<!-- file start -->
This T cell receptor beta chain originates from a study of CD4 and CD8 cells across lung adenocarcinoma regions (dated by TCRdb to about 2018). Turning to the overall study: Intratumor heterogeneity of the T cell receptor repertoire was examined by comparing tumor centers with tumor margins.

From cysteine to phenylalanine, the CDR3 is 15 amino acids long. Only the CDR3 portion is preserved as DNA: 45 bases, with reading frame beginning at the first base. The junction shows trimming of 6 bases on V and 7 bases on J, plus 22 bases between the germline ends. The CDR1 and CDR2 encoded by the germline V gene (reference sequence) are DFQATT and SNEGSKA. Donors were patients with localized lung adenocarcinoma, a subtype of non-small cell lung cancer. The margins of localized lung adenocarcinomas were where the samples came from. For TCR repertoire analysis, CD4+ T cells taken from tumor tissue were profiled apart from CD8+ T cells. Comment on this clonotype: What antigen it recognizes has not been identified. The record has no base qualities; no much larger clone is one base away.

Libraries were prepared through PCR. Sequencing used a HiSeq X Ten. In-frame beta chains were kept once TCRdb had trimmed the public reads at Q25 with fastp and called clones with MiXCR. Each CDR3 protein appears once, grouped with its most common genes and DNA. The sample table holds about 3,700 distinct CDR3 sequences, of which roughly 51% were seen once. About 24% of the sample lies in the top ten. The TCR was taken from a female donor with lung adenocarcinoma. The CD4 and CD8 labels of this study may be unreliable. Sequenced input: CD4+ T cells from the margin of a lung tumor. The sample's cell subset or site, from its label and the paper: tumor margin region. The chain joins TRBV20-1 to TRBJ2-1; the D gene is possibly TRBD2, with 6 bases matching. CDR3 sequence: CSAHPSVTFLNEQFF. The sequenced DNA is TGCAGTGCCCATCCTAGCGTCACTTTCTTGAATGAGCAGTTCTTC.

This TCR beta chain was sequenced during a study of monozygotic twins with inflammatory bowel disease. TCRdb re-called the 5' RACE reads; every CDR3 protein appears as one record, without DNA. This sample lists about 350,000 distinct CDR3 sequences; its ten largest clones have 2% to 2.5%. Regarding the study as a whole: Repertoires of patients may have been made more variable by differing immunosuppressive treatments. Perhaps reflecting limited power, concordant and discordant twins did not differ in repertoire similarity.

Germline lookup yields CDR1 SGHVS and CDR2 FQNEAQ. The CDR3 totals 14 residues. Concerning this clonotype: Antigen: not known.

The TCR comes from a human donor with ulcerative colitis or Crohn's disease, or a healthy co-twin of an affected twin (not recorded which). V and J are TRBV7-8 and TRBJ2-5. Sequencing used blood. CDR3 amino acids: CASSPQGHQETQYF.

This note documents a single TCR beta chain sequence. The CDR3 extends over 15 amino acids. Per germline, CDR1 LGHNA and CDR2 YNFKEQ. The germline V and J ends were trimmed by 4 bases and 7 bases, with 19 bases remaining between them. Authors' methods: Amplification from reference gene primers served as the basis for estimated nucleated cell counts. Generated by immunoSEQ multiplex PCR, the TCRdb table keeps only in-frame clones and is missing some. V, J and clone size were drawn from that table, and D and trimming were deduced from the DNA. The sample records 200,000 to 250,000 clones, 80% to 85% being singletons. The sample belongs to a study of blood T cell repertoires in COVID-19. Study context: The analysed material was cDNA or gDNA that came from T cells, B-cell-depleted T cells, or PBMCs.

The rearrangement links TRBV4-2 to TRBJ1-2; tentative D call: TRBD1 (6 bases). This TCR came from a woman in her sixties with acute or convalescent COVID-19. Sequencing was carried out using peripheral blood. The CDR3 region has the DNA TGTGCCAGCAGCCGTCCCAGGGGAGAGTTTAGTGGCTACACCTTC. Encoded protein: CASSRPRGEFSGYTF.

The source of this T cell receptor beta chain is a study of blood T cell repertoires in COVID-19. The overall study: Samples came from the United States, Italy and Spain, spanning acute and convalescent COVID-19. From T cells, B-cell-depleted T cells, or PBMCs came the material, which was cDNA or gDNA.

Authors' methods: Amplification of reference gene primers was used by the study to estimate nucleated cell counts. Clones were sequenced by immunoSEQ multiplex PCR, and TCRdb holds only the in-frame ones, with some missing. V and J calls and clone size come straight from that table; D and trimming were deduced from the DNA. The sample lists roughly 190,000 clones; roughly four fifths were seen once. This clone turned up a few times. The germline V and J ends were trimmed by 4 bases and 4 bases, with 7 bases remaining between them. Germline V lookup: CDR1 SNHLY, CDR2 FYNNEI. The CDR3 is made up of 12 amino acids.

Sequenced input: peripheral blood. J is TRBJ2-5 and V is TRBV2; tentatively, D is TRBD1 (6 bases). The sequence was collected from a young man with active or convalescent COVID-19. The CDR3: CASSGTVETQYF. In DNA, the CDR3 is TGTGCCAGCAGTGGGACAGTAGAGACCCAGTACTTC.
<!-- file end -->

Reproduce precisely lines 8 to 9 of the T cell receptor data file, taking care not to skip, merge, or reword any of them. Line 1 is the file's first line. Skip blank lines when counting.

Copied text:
The rearrangement links TRBV4-2 to TRBJ1-2; tentative D call: TRBD1 (6 bases). This TCR came from a woman in her sixties with acute or convalescent COVID-19. Sequencing was carried out using peripheral blood. The CDR3 region has the DNA TGTGCCAGCAGCCGTCCCAGGGGAGAGTTTAGTGGCTACACCTTC. Encoded protein: CASSRPRGEFSGYTF.

The source of this T cell receptor beta chain is a study of blood T cell repertoires in COVID-19. The overall study: Samples came from the United States, Italy and Spain, spanning acute and convalescent COVID-19. From T cells, B-cell-depleted T cells, or PBMCs came the material, which was cDNA or gDNA.